Bill passed to declare all ex-Fata mines and minerals govt property

Updated November 14, 2019

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KP law and parliamentary affairs minister said the passage of the bill was essential to end disputes among tribes over the ownership of mines. — INP/File
KP law and parliamentary affairs minister said the passage of the bill was essential to end disputes among tribes over the ownership of mines. — INP/File

PESHAWAR: The government passed a bill without debate from the Khyber Pakhtunkhwa Assembly on Wednesday that declared all mines and minerals in the erstwhile Fata as the property of the government amid protest by the opposition.

Using its absolute majority in the house, the treasury didn’t allow the opposition to debate the law, which was introduced and passed immediately by applying Rule 82 of the Provincial Assembly of Khyber Pakhtunkhwa Procedure and Conduct of Business Rules, 1988.

The opposition members protested declaring the government’s move undemocratic.

They said the ruling party bulldozed legislation by ‘misusing’ its majority in the house.

The opposition members tore copies of the agenda to pieces and shouted slogans against the government.

“This is unprecedented to introduce and pass a bill without allowing members to read it,” said Sardar Hussain Babak of the Awami National Party.

Mines and minerals minister Dr Amjad Ali Khan introduced the Khyber Pakhtunkhwa Minerals Sector Governance (Amendment) Bill, 2019, and moved a resolution for the passage of the law.

Opposition flays govt over legislation without debate

The opposition slammed the treasury’s move and asked Speaker Mushtaq Ahmad Ghani to allow them to hold debate on the bill.

Law and parliamentary affairs minister Sultan Mohammad Khan through a point of order said the proposed amendment didn’t require debate. He asked the chair to apply Rule 82(a) of the assembly business rules to take the bill into consideration.

He said the passage of the bill was essential to end disputes among tribes over the ownership of mines.

Minister Amjad Ali Khan said a detailed consultation was held with stakeholders in merged districts and they had been taken into confidence.

He said the legislation would bring an end to disputes among local tribes.

Opposition MPAs Inayatullah Khan and Sardar Hussain Babak asked the speaker to give time to members to go through the bill.

They said the government should not misuse its majority and should let MPAs, especially from merged districts, express their viewpoint on the bill.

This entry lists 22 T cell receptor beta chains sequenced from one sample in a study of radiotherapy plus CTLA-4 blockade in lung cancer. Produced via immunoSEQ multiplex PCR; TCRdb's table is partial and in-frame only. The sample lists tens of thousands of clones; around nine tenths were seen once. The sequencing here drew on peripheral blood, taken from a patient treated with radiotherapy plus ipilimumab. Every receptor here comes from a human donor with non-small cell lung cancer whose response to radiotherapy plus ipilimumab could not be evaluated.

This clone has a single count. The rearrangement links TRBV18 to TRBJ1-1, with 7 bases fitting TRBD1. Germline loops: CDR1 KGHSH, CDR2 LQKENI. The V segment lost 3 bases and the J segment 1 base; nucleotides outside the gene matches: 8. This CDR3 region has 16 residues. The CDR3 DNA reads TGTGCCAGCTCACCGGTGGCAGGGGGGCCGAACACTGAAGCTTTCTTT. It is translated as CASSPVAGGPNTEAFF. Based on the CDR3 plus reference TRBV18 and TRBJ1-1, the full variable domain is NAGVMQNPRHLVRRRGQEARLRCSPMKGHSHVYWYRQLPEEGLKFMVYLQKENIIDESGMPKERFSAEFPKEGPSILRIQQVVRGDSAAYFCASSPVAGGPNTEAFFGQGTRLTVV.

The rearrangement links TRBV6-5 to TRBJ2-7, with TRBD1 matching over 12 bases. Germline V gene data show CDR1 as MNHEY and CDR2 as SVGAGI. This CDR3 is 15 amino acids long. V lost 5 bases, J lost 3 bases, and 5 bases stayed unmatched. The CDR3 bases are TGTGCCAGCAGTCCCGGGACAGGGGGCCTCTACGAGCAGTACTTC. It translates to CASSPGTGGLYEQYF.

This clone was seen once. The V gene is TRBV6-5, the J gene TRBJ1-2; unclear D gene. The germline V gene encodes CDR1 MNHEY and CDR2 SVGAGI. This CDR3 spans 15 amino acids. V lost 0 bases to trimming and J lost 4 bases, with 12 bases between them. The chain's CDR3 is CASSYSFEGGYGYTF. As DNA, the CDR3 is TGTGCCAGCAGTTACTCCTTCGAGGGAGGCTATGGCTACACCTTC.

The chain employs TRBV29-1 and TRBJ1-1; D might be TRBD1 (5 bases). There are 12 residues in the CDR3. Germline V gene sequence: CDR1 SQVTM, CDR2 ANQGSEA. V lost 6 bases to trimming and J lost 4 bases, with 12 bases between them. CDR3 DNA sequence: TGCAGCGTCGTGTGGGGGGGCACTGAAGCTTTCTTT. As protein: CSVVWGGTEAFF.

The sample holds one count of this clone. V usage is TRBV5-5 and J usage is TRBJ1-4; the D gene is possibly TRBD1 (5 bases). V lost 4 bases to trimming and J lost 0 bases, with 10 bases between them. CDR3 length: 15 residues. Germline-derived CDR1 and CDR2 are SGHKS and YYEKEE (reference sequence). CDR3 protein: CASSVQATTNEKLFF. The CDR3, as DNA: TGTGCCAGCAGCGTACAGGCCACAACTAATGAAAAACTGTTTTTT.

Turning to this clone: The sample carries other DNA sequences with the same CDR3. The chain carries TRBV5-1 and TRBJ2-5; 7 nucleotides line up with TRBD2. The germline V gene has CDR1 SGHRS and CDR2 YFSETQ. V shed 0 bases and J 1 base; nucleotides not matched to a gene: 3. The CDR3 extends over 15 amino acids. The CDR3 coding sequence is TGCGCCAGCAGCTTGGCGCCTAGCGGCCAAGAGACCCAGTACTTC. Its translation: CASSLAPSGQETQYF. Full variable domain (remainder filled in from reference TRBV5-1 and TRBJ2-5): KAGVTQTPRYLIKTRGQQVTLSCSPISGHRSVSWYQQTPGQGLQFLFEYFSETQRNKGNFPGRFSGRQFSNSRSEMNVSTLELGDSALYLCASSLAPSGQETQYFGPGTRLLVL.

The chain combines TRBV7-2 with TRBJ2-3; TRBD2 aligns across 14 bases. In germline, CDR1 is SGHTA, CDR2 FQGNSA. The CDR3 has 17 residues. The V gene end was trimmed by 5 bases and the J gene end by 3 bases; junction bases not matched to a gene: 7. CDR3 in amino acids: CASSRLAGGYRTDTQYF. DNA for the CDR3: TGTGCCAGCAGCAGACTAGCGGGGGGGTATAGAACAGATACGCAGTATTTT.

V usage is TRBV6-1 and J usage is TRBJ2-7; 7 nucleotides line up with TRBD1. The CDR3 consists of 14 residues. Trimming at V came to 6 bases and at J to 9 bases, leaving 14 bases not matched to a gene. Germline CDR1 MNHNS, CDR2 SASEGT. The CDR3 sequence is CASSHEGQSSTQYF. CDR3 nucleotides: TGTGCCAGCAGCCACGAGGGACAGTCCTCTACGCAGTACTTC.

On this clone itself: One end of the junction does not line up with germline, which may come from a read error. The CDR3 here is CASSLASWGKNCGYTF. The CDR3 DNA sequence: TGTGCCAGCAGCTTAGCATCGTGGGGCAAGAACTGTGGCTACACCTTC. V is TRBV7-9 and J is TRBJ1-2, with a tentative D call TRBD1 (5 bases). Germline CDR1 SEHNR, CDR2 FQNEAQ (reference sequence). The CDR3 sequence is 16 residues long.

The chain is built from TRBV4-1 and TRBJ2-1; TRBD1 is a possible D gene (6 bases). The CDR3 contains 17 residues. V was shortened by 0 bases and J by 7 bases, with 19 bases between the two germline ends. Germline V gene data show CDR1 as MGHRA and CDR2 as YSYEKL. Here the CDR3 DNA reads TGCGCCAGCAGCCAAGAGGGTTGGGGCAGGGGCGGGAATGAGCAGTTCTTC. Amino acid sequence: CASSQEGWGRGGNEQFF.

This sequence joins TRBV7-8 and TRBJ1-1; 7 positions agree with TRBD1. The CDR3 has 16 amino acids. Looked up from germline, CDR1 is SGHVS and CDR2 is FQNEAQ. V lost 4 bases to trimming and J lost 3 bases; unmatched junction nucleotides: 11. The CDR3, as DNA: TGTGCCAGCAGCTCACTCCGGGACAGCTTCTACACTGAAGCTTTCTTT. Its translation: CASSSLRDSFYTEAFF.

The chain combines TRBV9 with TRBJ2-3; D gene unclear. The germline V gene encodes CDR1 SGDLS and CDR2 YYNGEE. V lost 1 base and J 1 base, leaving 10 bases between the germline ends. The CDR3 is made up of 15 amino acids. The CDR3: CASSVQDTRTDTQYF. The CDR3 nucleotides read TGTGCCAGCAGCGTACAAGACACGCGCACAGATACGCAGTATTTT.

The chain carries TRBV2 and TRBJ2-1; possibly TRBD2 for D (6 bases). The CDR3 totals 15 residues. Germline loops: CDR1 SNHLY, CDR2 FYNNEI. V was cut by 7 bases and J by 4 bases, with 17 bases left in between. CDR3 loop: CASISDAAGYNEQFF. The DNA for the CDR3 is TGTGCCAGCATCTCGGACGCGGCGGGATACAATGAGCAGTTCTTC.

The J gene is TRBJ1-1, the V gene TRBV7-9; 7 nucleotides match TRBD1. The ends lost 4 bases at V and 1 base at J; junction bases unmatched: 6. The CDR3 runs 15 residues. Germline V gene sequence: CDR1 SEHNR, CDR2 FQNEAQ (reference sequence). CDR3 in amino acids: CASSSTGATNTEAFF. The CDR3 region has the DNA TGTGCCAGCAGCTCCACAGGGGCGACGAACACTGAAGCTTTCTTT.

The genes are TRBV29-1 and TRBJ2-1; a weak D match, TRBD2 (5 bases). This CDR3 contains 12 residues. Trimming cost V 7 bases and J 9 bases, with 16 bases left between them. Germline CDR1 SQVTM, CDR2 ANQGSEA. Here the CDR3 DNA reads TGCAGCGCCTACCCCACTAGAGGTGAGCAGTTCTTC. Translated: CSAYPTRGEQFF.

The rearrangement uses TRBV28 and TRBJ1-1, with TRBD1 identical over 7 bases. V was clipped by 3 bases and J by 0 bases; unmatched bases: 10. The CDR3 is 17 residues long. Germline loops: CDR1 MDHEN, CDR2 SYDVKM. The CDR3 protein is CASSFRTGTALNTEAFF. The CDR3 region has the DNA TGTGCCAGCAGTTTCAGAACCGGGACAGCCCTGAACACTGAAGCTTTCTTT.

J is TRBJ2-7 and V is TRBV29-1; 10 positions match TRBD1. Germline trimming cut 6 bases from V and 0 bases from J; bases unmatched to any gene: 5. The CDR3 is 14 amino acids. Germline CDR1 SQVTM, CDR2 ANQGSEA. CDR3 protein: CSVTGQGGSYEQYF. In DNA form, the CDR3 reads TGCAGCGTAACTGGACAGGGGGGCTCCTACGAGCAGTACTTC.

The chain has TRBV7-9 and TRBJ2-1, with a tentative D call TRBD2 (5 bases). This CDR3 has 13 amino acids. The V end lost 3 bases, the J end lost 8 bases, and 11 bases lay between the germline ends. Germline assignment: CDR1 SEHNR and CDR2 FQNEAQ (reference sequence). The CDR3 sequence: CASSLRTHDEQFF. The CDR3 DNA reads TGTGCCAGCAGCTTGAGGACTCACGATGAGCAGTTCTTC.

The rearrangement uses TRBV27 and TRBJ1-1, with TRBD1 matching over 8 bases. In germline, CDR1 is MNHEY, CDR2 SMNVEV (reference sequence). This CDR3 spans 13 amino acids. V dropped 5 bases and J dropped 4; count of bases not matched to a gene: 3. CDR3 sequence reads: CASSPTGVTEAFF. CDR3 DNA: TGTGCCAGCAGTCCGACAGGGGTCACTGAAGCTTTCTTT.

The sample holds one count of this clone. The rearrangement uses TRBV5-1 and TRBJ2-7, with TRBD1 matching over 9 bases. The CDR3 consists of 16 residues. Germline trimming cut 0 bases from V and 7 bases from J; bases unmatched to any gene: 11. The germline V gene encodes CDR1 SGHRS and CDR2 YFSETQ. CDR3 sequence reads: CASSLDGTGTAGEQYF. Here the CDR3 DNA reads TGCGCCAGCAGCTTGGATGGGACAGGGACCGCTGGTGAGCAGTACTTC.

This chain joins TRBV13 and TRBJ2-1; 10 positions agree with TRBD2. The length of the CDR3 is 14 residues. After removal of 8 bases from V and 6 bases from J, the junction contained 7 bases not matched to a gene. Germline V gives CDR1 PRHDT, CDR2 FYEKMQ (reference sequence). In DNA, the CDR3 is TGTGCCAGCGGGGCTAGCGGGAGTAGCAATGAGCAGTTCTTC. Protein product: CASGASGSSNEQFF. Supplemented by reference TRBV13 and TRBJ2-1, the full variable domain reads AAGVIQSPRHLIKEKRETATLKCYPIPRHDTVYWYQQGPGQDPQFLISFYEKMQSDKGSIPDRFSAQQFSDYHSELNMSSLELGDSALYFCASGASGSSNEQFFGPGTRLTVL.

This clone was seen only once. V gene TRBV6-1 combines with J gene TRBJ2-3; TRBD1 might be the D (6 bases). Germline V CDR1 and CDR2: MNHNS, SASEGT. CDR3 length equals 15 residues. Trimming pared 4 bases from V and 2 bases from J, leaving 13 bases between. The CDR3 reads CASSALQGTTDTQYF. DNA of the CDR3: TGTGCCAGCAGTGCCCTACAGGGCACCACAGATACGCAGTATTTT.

However, the chair ignored the opposition’s concerns and gave the floor to the minister concerned to take the bill into consideration stage.

The opposition encircled the speaker’s dais and started protest, but in vain.

Section 6 (2A) of the law says notwithstanding anything to the contrary contained in any other law, or in any order or decree of Court or other authority, or in any rule of custom or usage, or in any contract, instrument, deed or other document, all mines and minerals shall be and shall always be deemed to have been the property of Government, and Government shall have all powers necessary for the proper enjoyment of its right thereto.

Before the merger of Fata with Khyber Pakhtunkhwa, the ownership rights of all minerals in merged tribal districts belonged to the local tribes and the government acted as a facilitator between tribes and leaseholders.

The tribes sold mines to leaseholders in merged districts and the then political administrations issued NoC to leaseholders for mine exploration in a specific area.

Former Fata has vast deposits of gold, copper, marble, coal, soapstone, chromites, oil, gas and other minerals.

The house also passed the Khyber Pakhtunkhwa Local Government (Second Amendment) Bill, 2019. The Muslim Family Laws (Amendment) Bill, 2019 and the Khyber Pakhtunkhwa Panahgah Bill, 2019, were also tabled.

Earlier, Muttahida Majlis-i-Amal member Mahmood Khan Bhittani drew the house’s attention towards the Oct 17 firing on a passenger coach in Tank area and said 14 innocent people were killed in the attack but the police had yet to arrest the main culprit.

He said the residents had ended a protest after the police and local administration promised the arrest of culprits by Nov 5.

The lawmaker said the police had registered 21 FIRs against the man nominated in the firing case.

He alleged that the police were patronising the real culprit, while not a single person had so far been arrested.

Health minister Hisham Inamullah assured the house that the people involved in the heinous crime would be brought to justice very soon.

He said the police of Tank and Lakki Marwat districts had launched a campaign against the gang involved in kidnapping, extortion and other unlawful activities.

The house referred a privilege motion tabled by two PTI MPAs from Lower Dir district against Inspector General of Police Dr Mohammad Naeem to the relevant committee.

Also, two MPAs elected on reserved seats for women, including Aisha Bibi of the PTI from Mohmand tribal district and Baseret Khan of the Balochistan Awami Party from Khyber tribal district, took oath. The chair later prorogued the session.

Meanwhile, the opposition parties decided to move a no confidence motion in the KP Assembly against Speaker Mushtaq Ghani over his ‘partisan role’ in the house.

The decision was taken by all opposition parties during a meeting convened after the assembly’s session.

The participants also decided to demonstrate outside the Chief Minister’s House on a daily basis.

Published in Dawn, November 14th, 2019